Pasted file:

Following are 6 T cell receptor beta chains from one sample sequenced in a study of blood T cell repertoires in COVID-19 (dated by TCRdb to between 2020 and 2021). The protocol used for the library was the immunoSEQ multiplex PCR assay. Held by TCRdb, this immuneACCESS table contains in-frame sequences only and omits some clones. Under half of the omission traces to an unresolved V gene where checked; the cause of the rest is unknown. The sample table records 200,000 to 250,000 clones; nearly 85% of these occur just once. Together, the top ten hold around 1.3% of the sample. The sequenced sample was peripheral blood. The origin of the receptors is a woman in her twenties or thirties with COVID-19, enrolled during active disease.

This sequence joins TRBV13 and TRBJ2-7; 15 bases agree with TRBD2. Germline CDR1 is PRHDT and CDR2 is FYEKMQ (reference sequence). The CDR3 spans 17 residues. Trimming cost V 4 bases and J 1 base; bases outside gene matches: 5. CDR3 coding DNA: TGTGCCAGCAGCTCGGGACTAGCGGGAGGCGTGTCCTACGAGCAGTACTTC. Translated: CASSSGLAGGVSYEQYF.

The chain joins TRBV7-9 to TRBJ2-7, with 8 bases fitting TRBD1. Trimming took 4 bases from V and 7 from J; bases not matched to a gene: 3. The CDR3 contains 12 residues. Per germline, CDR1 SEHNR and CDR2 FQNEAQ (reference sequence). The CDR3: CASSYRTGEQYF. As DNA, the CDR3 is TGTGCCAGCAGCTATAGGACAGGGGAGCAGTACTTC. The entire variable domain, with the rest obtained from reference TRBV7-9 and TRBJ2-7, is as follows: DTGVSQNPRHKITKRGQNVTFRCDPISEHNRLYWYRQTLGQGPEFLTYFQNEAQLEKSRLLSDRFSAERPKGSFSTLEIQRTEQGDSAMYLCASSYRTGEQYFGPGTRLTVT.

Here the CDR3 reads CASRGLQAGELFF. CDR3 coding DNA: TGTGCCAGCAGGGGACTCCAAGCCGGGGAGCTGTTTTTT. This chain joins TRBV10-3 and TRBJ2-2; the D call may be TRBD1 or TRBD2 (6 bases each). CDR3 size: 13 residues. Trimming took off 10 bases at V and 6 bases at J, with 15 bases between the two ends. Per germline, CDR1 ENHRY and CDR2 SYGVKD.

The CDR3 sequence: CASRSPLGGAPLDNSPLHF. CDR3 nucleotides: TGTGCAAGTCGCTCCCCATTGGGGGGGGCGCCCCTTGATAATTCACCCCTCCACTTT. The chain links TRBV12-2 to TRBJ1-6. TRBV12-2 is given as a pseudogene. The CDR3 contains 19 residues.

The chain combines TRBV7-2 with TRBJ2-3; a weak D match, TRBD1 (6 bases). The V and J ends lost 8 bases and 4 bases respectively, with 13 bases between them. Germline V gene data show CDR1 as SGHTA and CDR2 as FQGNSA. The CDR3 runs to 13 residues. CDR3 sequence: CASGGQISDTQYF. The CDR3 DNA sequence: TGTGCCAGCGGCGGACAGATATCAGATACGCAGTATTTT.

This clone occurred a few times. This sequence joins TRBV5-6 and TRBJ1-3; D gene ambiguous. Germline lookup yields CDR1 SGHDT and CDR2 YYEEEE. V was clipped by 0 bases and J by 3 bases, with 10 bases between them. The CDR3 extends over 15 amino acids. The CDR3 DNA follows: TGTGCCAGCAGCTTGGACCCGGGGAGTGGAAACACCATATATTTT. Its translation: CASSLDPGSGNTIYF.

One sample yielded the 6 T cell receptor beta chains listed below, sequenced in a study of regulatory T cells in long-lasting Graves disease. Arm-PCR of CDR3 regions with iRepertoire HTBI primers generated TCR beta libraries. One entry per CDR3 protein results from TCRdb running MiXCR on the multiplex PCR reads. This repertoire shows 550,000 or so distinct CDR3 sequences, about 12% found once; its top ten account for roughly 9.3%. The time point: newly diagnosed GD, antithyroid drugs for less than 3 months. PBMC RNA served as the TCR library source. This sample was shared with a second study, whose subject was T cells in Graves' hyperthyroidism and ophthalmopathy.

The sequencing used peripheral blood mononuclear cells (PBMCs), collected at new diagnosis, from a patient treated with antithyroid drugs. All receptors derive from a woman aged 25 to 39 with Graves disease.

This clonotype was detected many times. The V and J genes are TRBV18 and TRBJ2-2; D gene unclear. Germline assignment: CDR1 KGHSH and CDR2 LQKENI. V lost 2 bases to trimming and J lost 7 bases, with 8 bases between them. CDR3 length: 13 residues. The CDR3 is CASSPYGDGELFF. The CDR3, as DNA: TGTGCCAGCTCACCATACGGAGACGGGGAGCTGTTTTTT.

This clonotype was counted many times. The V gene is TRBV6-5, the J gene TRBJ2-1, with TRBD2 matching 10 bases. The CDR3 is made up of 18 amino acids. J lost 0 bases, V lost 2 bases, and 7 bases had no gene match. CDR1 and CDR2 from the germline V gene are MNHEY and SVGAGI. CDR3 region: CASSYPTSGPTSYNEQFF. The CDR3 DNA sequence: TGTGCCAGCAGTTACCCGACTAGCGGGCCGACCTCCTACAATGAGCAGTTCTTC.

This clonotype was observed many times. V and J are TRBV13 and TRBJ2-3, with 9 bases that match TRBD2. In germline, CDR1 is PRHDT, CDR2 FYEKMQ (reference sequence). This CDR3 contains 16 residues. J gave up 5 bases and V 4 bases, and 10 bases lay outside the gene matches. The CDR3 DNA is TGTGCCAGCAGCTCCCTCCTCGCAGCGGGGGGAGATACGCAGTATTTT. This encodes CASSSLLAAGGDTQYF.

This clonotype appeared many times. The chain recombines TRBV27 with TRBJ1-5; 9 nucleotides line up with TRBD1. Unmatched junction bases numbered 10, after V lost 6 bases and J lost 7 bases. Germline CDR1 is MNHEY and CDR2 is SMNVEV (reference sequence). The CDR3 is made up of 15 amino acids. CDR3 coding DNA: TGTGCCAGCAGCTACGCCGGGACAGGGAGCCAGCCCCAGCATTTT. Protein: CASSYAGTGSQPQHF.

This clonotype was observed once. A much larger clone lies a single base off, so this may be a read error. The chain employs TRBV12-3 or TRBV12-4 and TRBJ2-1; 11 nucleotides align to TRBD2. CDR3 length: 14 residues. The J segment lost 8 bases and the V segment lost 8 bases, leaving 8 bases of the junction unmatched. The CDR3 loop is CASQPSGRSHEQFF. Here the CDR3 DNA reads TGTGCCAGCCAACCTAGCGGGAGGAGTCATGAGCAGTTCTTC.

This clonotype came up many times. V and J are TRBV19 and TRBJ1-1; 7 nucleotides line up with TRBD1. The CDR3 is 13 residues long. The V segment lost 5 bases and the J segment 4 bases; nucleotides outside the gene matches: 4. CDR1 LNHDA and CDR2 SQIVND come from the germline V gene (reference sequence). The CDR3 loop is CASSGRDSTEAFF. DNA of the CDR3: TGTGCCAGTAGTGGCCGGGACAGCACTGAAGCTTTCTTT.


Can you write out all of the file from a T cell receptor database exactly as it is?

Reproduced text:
Following are 6 T cell receptor beta chains from one sample sequenced in a study of blood T cell repertoires in COVID-19 (dated by TCRdb to between 2020 and 2021). The protocol used for the library was the immunoSEQ multiplex PCR assay. Held by TCRdb, this immuneACCESS table contains in-frame sequences only and omits some clones. Under half of the omission traces to an unresolved V gene where checked; the cause of the rest is unknown. The sample table records 200,000 to 250,000 clones; nearly 85% of these occur just once. Together, the top ten hold around 1.3% of the sample. The sequenced sample was peripheral blood. The origin of the receptors is a woman in her twenties or thirties with COVID-19, enrolled during active disease.

This sequence joins TRBV13 and TRBJ2-7; 15 bases agree with TRBD2. Germline CDR1 is PRHDT and CDR2 is FYEKMQ (reference sequence). The CDR3 spans 17 residues. Trimming cost V 4 bases and J 1 base; bases outside gene matches: 5. CDR3 coding DNA: TGTGCCAGCAGCTCGGGACTAGCGGGAGGCGTGTCCTACGAGCAGTACTTC. Translated: CASSSGLAGGVSYEQYF.

The chain joins TRBV7-9 to TRBJ2-7, with 8 bases fitting TRBD1. Trimming took 4 bases from V and 7 from J; bases not matched to a gene: 3. The CDR3 contains 12 residues. Per germline, CDR1 SEHNR and CDR2 FQNEAQ (reference sequence). The CDR3: CASSYRTGEQYF. As DNA, the CDR3 is TGTGCCAGCAGCTATAGGACAGGGGAGCAGTACTTC. The entire variable domain, with the rest obtained from reference TRBV7-9 and TRBJ2-7, is as follows: DTGVSQNPRHKITKRGQNVTFRCDPISEHNRLYWYRQTLGQGPEFLTYFQNEAQLEKSRLLSDRFSAERPKGSFSTLEIQRTEQGDSAMYLCASSYRTGEQYFGPGTRLTVT.

Here the CDR3 reads CASRGLQAGELFF. CDR3 coding DNA: TGTGCCAGCAGGGGACTCCAAGCCGGGGAGCTGTTTTTT. This chain joins TRBV10-3 and TRBJ2-2; the D call may be TRBD1 or TRBD2 (6 bases each). CDR3 size: 13 residues. Trimming took off 10 bases at V and 6 bases at J, with 15 bases between the two ends. Per germline, CDR1 ENHRY and CDR2 SYGVKD.

The CDR3 sequence: CASRSPLGGAPLDNSPLHF. CDR3 nucleotides: TGTGCAAGTCGCTCCCCATTGGGGGGGGCGCCCCTTGATAATTCACCCCTCCACTTT. The chain links TRBV12-2 to TRBJ1-6. TRBV12-2 is given as a pseudogene. The CDR3 contains 19 residues.

The chain combines TRBV7-2 with TRBJ2-3; a weak D match, TRBD1 (6 bases). The V and J ends lost 8 bases and 4 bases respectively, with 13 bases between them. Germline V gene data show CDR1 as SGHTA and CDR2 as FQGNSA. The CDR3 runs to 13 residues. CDR3 sequence: CASGGQISDTQYF. The CDR3 DNA sequence: TGTGCCAGCGGCGGACAGATATCAGATACGCAGTATTTT.

This clone occurred a few times. This sequence joins TRBV5-6 and TRBJ1-3; D gene ambiguous. Germline lookup yields CDR1 SGHDT and CDR2 YYEEEE. V was clipped by 0 bases and J by 3 bases, with 10 bases between them. The CDR3 extends over 15 amino acids. The CDR3 DNA follows: TGTGCCAGCAGCTTGGACCCGGGGAGTGGAAACACCATATATTTT. Its translation: CASSLDPGSGNTIYF.

One sample yielded the 6 T cell receptor beta chains listed below, sequenced in a study of regulatory T cells in long-lasting Graves disease. Arm-PCR of CDR3 regions with iRepertoire HTBI primers generated TCR beta libraries. One entry per CDR3 protein results from TCRdb running MiXCR on the multiplex PCR reads. This repertoire shows 550,000 or so distinct CDR3 sequences, about 12% found once; its top ten account for roughly 9.3%. The time point: newly diagnosed GD, antithyroid drugs for less than 3 months. PBMC RNA served as the TCR library source. This sample was shared with a second study, whose subject was T cells in Graves' hyperthyroidism and ophthalmopathy.

The sequencing used peripheral blood mononuclear cells (PBMCs), collected at new diagnosis, from a patient treated with antithyroid drugs. All receptors derive from a woman aged 25 to 39 with Graves disease.

This clonotype was detected many times. The V and J genes are TRBV18 and TRBJ2-2; D gene unclear. Germline assignment: CDR1 KGHSH and CDR2 LQKENI. V lost 2 bases to trimming and J lost 7 bases, with 8 bases between them. CDR3 length: 13 residues. The CDR3 is CASSPYGDGELFF. The CDR3, as DNA: TGTGCCAGCTCACCATACGGAGACGGGGAGCTGTTTTTT.

This clonotype was counted many times. The V gene is TRBV6-5, the J gene TRBJ2-1, with TRBD2 matching 10 bases. The CDR3 is made up of 18 amino acids. J lost 0 bases, V lost 2 bases, and 7 bases had no gene match. CDR1 and CDR2 from the germline V gene are MNHEY and SVGAGI. CDR3 region: CASSYPTSGPTSYNEQFF. The CDR3 DNA sequence: TGTGCCAGCAGTTACCCGACTAGCGGGCCGACCTCCTACAATGAGCAGTTCTTC.

This clonotype was observed many times. V and J are TRBV13 and TRBJ2-3, with 9 bases that match TRBD2. In germline, CDR1 is PRHDT, CDR2 FYEKMQ (reference sequence). This CDR3 contains 16 residues. J gave up 5 bases and V 4 bases, and 10 bases lay outside the gene matches. The CDR3 DNA is TGTGCCAGCAGCTCCCTCCTCGCAGCGGGGGGAGATACGCAGTATTTT. This encodes CASSSLLAAGGDTQYF.

This clonotype appeared many times. The chain recombines TRBV27 with TRBJ1-5; 9 nucleotides line up with TRBD1. Unmatched junction bases numbered 10, after V lost 6 bases and J lost 7 bases. Germline CDR1 is MNHEY and CDR2 is SMNVEV (reference sequence). The CDR3 is made up of 15 amino acids. CDR3 coding DNA: TGTGCCAGCAGCTACGCCGGGACAGGGAGCCAGCCCCAGCATTTT. Protein: CASSYAGTGSQPQHF.

This clonotype was observed once. A much larger clone lies a single base off, so this may be a read error. The chain employs TRBV12-3 or TRBV12-4 and TRBJ2-1; 11 nucleotides align to TRBD2. CDR3 length: 14 residues. The J segment lost 8 bases and the V segment lost 8 bases, leaving 8 bases of the junction unmatched. The CDR3 loop is CASQPSGRSHEQFF. Here the CDR3 DNA reads TGTGCCAGCCAACCTAGCGGGAGGAGTCATGAGCAGTTCTTC.

This clonotype came up many times. V and J are TRBV19 and TRBJ1-1; 7 nucleotides line up with TRBD1. The CDR3 is 13 residues long. The V segment lost 5 bases and the J segment 4 bases; nucleotides outside the gene matches: 4. CDR1 LNHDA and CDR2 SQIVND come from the germline V gene (reference sequence). The CDR3 loop is CASSGRDSTEAFF. DNA of the CDR3: TGTGCCAGTAGTGGCCGGGACAGCACTGAAGCTTTCTTT.